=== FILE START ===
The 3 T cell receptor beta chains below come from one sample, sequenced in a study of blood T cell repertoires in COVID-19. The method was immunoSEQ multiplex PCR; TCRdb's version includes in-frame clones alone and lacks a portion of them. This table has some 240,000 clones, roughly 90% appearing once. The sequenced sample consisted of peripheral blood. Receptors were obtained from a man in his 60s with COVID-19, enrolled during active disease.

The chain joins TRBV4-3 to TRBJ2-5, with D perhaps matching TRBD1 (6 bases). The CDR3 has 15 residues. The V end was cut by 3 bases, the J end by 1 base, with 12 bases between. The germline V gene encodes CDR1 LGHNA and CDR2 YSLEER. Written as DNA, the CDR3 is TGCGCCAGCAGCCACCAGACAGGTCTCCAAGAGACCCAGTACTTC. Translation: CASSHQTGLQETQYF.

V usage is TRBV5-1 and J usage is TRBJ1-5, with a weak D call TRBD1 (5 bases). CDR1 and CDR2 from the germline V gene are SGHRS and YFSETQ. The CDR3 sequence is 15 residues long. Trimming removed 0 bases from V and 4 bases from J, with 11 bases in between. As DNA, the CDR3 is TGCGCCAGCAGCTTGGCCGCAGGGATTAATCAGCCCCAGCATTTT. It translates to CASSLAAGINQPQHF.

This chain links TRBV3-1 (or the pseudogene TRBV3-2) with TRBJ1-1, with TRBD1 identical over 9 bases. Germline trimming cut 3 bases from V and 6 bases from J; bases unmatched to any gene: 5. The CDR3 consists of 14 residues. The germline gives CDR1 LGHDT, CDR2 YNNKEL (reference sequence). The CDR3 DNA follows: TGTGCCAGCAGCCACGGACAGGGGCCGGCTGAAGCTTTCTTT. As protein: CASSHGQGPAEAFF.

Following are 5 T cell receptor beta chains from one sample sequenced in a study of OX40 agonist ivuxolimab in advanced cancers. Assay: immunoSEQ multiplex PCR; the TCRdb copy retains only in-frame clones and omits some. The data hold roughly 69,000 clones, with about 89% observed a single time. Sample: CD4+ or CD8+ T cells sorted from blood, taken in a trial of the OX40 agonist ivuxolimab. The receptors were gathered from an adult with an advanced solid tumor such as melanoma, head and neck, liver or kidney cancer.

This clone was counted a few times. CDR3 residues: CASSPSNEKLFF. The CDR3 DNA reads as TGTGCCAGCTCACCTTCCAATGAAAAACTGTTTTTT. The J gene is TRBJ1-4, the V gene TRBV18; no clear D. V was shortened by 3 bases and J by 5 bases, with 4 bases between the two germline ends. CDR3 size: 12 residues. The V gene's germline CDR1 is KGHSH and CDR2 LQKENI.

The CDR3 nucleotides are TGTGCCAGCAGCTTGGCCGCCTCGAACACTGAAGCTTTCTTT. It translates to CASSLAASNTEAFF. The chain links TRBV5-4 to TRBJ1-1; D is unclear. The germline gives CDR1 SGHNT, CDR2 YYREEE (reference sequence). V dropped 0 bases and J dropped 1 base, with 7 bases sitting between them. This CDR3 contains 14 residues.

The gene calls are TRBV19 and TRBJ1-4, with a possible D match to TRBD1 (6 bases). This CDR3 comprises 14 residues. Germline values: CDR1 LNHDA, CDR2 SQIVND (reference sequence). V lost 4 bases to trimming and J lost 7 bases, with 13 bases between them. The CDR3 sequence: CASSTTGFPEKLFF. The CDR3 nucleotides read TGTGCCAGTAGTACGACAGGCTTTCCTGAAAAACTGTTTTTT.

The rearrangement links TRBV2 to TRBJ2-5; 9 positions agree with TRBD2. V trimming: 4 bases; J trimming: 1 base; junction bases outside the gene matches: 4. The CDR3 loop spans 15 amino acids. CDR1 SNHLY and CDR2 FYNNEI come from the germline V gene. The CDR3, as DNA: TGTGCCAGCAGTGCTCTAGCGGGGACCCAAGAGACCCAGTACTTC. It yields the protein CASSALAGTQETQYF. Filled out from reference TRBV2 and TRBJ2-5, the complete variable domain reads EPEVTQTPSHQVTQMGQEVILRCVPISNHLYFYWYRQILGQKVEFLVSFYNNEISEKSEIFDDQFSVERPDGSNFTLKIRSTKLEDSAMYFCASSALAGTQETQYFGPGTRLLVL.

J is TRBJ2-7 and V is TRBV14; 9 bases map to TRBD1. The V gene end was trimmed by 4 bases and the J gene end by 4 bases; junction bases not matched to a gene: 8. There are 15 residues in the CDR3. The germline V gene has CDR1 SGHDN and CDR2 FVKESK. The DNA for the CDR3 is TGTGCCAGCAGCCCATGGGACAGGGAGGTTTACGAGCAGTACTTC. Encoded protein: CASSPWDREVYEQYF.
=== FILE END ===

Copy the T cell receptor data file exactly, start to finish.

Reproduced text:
The 3 T cell receptor beta chains below come from one sample, sequenced in a study of blood T cell repertoires in COVID-19. The method was immunoSEQ multiplex PCR; TCRdb's version includes in-frame clones alone and lacks a portion of them. This table has some 240,000 clones, roughly 90% appearing once. The sequenced sample consisted of peripheral blood. Receptors were obtained from a man in his 60s with COVID-19, enrolled during active disease.

The chain joins TRBV4-3 to TRBJ2-5, with D perhaps matching TRBD1 (6 bases). The CDR3 has 15 residues. The V end was cut by 3 bases, the J end by 1 base, with 12 bases between. The germline V gene encodes CDR1 LGHNA and CDR2 YSLEER. Written as DNA, the CDR3 is TGCGCCAGCAGCCACCAGACAGGTCTCCAAGAGACCCAGTACTTC. Translation: CASSHQTGLQETQYF.

V usage is TRBV5-1 and J usage is TRBJ1-5, with a weak D call TRBD1 (5 bases). CDR1 and CDR2 from the germline V gene are SGHRS and YFSETQ. The CDR3 sequence is 15 residues long. Trimming removed 0 bases from V and 4 bases from J, with 11 bases in between. As DNA, the CDR3 is TGCGCCAGCAGCTTGGCCGCAGGGATTAATCAGCCCCAGCATTTT. It translates to CASSLAAGINQPQHF.

This chain links TRBV3-1 (or the pseudogene TRBV3-2) with TRBJ1-1, with TRBD1 identical over 9 bases. Germline trimming cut 3 bases from V and 6 bases from J; bases unmatched to any gene: 5. The CDR3 consists of 14 residues. The germline gives CDR1 LGHDT, CDR2 YNNKEL (reference sequence). The CDR3 DNA follows: TGTGCCAGCAGCCACGGACAGGGGCCGGCTGAAGCTTTCTTT. As protein: CASSHGQGPAEAFF.

Following are 5 T cell receptor beta chains from one sample sequenced in a study of OX40 agonist ivuxolimab in advanced cancers. Assay: immunoSEQ multiplex PCR; the TCRdb copy retains only in-frame clones and omits some. The data hold roughly 69,000 clones, with about 89% observed a single time. Sample: CD4+ or CD8+ T cells sorted from blood, taken in a trial of the OX40 agonist ivuxolimab. The receptors were gathered from an adult with an advanced solid tumor such as melanoma, head and neck, liver or kidney cancer.

This clone was counted a few times. CDR3 residues: CASSPSNEKLFF. The CDR3 DNA reads as TGTGCCAGCTCACCTTCCAATGAAAAACTGTTTTTT. The J gene is TRBJ1-4, the V gene TRBV18; no clear D. V was shortened by 3 bases and J by 5 bases, with 4 bases between the two germline ends. CDR3 size: 12 residues. The V gene's germline CDR1 is KGHSH and CDR2 LQKENI.

The CDR3 nucleotides are TGTGCCAGCAGCTTGGCCGCCTCGAACACTGAAGCTTTCTTT. It translates to CASSLAASNTEAFF. The chain links TRBV5-4 to TRBJ1-1; D is unclear. The germline gives CDR1 SGHNT, CDR2 YYREEE (reference sequence). V dropped 0 bases and J dropped 1 base, with 7 bases sitting between them. This CDR3 contains 14 residues.

The gene calls are TRBV19 and TRBJ1-4, with a possible D match to TRBD1 (6 bases). This CDR3 comprises 14 residues. Germline values: CDR1 LNHDA, CDR2 SQIVND (reference sequence). V lost 4 bases to trimming and J lost 7 bases, with 13 bases between them. The CDR3 sequence: CASSTTGFPEKLFF. The CDR3 nucleotides read TGTGCCAGTAGTACGACAGGCTTTCCTGAAAAACTGTTTTTT.

The rearrangement links TRBV2 to TRBJ2-5; 9 positions agree with TRBD2. V trimming: 4 bases; J trimming: 1 base; junction bases outside the gene matches: 4. The CDR3 loop spans 15 amino acids. CDR1 SNHLY and CDR2 FYNNEI come from the germline V gene. The CDR3, as DNA: TGTGCCAGCAGTGCTCTAGCGGGGACCCAAGAGACCCAGTACTTC. It yields the protein CASSALAGTQETQYF. Filled out from reference TRBV2 and TRBJ2-5, the complete variable domain reads EPEVTQTPSHQVTQMGQEVILRCVPISNHLYFYWYRQILGQKVEFLVSFYNNEISEKSEIFDDQFSVERPDGSNFTLKIRSTKLEDSAMYFCASSALAGTQETQYFGPGTRLLVL.

J is TRBJ2-7 and V is TRBV14; 9 bases map to TRBD1. The V gene end was trimmed by 4 bases and the J gene end by 4 bases; junction bases not matched to a gene: 8. There are 15 residues in the CDR3. The germline V gene has CDR1 SGHDN and CDR2 FVKESK. The DNA for the CDR3 is TGTGCCAGCAGCCCATGGGACAGGGAGGTTTACGAGCAGTACTTC. Encoded protein: CASSPWDREVYEQYF.